Leading microchip providers Qualcomm and Intel say the chip shortage might last anything between four months to a year, perhaps even two years, depending on the various product categories - mobile devices, ICE, electric vehicles, appliances, data centres.
Prakash Mallya, MD, Intel India and vice president, sales and marketing and communications group, said the spike in demand was huge, and cut across segments from PCs, phones, appliances and auto leading to the shortage.
“Everyone is helping to make it better but demand remains very strong. You saw our global results, f.....
Leading microchip providers Qualcomm
say the chip shortage might last anything between four months to a year, perhaps even two years, depending on the various product categories - mobile devices, ICE, electric vehicles, appliances, data centres.
Prakash Mallya, MD, Intel
India and vice president, sales and marketing and communications group, said the spike in demand was huge, and cut across segments from PCs, phones, appliances and auto leading to the shortage.
“Everyone is helping to make it better but demand remains very strong. You saw our global results, for instance. And despite Intel
Inc making investments, semiconductors being a long term high capital investment game, it will take at least one to two years globally to address the gap,” he said.
Mallya believes there will be a gap in most segments over the next 12-18 months. “Listening to our customers, even in India, we see large demand continuing from our client products, cloud and data centres. There is a long term solution, not a short term fix. That is our best guess globally at the moment,” said Mallya.
His view is endorsed by chip design company Qualcomm
which gets the product manufactured by fab companies. Qualcomm
India president Rajen Vagadia said everyone knew the shortage was the result of a sudden surge in demand during the pandemic.
“One thing we are working towards is to have some demand and supply equity sometime in early 2022. Some industries might be plagued a little bit longer, like automobiles which use heavier nodes of chips (also known as legacy chips) as the capacity moved to lighter node chips for electric vehicles and autonomous cars. They might have to do a bit more catching up to do and the shortage might last longer,” said Vagadia.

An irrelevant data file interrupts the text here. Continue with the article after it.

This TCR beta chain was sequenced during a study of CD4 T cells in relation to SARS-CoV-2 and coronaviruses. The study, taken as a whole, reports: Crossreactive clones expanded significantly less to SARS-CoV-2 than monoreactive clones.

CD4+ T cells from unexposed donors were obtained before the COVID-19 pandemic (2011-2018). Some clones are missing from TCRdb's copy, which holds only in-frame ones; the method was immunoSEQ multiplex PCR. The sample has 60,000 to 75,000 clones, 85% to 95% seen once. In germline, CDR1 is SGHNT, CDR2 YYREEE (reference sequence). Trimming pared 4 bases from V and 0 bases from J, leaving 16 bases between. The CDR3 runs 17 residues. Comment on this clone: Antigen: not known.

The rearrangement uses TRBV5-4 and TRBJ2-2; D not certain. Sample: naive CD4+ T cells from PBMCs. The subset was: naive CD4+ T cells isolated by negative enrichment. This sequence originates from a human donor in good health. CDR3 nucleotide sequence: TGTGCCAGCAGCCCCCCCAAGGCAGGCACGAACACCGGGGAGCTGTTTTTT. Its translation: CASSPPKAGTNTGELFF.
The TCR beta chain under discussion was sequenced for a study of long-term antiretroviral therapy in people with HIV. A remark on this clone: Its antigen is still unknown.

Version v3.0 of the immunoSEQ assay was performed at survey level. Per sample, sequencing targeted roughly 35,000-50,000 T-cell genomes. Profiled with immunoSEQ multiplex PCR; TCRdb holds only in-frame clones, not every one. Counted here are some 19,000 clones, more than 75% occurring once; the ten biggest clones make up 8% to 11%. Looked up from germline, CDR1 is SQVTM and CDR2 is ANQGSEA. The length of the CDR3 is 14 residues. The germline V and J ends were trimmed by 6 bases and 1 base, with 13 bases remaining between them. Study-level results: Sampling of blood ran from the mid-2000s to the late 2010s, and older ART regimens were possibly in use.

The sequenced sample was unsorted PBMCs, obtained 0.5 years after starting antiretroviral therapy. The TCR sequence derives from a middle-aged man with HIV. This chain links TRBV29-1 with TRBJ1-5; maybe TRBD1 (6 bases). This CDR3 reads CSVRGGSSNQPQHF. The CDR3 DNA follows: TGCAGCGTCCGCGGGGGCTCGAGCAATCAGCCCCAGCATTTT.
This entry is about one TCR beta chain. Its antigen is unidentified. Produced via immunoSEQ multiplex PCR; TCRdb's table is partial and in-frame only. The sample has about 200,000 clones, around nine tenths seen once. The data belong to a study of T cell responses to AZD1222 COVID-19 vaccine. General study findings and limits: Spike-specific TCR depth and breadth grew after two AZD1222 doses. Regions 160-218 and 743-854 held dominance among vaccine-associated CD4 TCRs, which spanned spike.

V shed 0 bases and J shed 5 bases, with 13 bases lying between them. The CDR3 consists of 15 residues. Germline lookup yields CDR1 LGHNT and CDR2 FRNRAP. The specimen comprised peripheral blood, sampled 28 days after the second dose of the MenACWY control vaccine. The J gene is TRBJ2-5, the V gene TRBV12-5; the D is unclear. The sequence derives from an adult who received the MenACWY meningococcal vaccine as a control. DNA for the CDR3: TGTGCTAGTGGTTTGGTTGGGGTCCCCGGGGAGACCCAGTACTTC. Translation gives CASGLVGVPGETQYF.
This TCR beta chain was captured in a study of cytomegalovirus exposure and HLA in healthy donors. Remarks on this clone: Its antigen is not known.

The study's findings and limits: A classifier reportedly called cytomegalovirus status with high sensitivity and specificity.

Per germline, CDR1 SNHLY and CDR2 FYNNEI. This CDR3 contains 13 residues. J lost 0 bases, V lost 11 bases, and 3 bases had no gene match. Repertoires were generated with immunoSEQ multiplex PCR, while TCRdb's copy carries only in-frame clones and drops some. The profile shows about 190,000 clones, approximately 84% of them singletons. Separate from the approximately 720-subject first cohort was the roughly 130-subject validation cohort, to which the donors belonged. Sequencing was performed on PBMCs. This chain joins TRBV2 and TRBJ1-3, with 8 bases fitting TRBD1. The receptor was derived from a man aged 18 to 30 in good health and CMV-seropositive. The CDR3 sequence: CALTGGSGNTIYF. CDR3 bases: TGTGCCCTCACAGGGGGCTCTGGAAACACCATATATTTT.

The shortage is manifest in various sectors. Most hard hit has been automobiles. For instance, the Federation of Automobile Dealers Association has complained that vehicle retail sales have fallen by 5.7 per cent in September over the same period last year.
It has pointed out that with the festival season on, the full blown semiconductor
shortage has had an adverse impact in PV sales. Vehicle inventory with dealers has sunk to a new low. The association has cut down auto component growth projections because of the shortage.
In the mobile space, the shortage is more pronounced in affordable 4G Phones. It’s why Reliance Jio had to postpone its launch of an android phone with Google. But it is far less pronounced in 5G where high end chips of low nanometer range are used.
The scarcity has also affected a lot of homegrown manufacturers who have been able to acquire only half their needs and have been forced to buy from the grey market which is more expensive.
In the auto sector too, chip makers say the just-in-time inventory model of vehicle makers has been an important reason not to have enough stocks of chips required and to have cancelled orders after the pandemic.
As the bulk of the chips used by the auto industry are mass produced legacy chips which have lower margins, once demand picked up across the board, fab plants shifted to lower nanometre high tech chips which fetch a premium, aggravating the problem.
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